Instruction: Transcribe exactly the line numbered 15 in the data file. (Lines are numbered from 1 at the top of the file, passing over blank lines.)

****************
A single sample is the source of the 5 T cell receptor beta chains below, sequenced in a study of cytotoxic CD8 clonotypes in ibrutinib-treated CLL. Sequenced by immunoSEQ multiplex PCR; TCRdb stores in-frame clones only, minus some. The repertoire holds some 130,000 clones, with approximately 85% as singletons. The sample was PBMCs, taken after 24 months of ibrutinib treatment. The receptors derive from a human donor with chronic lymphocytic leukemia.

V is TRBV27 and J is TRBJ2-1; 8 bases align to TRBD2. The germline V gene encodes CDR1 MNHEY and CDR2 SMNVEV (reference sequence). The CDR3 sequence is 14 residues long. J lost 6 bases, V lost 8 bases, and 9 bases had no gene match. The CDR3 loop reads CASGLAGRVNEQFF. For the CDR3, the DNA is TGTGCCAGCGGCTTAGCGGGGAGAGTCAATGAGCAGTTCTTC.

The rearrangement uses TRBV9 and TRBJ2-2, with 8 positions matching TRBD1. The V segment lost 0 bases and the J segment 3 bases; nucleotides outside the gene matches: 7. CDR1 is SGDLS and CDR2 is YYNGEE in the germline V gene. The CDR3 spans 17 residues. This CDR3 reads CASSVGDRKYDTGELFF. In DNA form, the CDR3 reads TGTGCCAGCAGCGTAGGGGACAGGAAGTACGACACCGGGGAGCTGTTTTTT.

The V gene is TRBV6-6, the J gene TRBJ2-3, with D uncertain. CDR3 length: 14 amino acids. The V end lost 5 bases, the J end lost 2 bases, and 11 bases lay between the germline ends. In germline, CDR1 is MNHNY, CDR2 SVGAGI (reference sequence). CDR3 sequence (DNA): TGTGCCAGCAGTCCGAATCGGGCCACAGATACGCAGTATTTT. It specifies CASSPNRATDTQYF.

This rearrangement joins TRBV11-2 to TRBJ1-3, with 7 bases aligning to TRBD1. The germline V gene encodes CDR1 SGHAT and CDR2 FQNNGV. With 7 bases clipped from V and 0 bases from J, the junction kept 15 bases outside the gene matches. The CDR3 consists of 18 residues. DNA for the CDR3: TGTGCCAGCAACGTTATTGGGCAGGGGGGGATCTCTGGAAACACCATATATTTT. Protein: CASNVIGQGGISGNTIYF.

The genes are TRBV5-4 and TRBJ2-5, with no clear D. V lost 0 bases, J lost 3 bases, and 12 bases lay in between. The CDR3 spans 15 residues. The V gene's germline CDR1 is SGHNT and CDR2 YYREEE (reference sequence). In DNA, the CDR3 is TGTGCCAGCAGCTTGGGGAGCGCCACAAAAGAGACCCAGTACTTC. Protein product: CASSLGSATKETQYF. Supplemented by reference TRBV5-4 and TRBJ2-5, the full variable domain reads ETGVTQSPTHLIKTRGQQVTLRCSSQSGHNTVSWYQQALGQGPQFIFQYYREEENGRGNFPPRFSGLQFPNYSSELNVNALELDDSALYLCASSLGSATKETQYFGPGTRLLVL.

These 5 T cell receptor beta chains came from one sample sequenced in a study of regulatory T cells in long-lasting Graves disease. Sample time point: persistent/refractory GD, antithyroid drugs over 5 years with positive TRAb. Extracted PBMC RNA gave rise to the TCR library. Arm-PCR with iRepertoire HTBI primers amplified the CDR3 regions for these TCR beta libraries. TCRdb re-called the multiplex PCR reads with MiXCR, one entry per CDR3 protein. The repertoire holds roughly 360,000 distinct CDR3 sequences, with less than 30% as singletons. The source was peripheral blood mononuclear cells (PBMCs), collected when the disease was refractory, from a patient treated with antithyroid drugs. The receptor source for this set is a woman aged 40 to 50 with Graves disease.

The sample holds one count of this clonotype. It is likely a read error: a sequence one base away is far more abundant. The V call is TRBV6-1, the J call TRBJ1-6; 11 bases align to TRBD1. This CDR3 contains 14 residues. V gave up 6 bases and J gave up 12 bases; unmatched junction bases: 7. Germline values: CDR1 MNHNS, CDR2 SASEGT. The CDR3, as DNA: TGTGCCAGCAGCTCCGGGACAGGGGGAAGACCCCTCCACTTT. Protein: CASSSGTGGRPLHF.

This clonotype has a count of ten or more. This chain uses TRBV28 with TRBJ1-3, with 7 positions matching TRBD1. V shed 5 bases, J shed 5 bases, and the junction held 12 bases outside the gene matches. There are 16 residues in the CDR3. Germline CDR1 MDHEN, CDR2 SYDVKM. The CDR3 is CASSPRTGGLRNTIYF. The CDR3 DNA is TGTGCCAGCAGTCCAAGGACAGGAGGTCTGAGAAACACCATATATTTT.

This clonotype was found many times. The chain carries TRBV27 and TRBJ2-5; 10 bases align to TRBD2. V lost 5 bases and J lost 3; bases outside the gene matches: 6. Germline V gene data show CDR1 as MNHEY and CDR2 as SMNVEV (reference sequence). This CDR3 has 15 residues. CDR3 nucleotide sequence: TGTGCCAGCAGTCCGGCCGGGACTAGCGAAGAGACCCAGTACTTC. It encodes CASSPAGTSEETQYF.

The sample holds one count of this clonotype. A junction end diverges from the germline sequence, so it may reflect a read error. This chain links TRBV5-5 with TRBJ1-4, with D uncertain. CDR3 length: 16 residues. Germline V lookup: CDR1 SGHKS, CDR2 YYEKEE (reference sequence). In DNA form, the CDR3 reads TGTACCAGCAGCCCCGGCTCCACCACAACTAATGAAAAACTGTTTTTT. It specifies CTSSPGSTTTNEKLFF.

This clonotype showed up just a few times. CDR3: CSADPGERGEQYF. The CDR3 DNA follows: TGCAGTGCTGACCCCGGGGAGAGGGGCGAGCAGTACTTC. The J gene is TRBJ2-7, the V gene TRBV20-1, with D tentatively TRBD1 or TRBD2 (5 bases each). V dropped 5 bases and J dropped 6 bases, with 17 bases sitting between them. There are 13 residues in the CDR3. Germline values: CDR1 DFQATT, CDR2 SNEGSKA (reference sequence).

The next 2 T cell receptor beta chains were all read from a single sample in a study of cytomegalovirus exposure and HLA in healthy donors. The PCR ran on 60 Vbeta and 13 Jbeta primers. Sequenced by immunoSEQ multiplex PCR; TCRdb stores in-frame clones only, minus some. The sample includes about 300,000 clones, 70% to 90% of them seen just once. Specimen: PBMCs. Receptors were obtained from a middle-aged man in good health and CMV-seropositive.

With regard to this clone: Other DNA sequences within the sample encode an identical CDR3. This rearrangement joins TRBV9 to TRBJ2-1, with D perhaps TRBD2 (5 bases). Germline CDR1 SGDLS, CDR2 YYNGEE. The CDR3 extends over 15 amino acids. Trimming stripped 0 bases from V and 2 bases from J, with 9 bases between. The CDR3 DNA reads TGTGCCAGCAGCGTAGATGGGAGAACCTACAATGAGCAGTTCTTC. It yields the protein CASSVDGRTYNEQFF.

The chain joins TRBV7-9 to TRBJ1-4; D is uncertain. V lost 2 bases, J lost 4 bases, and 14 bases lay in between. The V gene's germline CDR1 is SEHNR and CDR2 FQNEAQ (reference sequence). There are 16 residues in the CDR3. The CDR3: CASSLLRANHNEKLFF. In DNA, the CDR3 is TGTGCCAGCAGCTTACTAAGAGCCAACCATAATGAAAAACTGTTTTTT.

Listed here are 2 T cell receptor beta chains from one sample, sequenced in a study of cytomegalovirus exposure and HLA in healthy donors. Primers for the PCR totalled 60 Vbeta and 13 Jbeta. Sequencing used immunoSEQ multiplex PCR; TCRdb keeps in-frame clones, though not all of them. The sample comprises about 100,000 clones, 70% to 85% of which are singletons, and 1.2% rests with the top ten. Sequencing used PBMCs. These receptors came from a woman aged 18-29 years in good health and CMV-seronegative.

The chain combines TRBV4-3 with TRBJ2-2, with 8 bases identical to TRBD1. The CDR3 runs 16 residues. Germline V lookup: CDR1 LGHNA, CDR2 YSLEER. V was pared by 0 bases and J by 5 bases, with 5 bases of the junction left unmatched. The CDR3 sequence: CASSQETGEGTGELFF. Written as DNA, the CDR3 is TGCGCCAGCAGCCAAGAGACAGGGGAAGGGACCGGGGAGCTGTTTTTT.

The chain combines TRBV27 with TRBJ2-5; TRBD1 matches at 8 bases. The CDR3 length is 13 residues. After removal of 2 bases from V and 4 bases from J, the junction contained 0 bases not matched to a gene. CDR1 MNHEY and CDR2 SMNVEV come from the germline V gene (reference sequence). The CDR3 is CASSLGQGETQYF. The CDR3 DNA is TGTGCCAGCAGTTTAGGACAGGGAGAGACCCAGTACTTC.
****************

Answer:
The chain joins TRBV7-9 to TRBJ1-4; D is uncertain. V lost 2 bases, J lost 4 bases, and 14 bases lay in between. The V gene's germline CDR1 is SEHNR and CDR2 FQNEAQ (reference sequence). There are 16 residues in the CDR3. The CDR3: CASSLLRANHNEKLFF. In DNA, the CDR3 is TGTGCCAGCAGCTTACTAAGAGCCAACCATAATGAAAAACTGTTTTTT.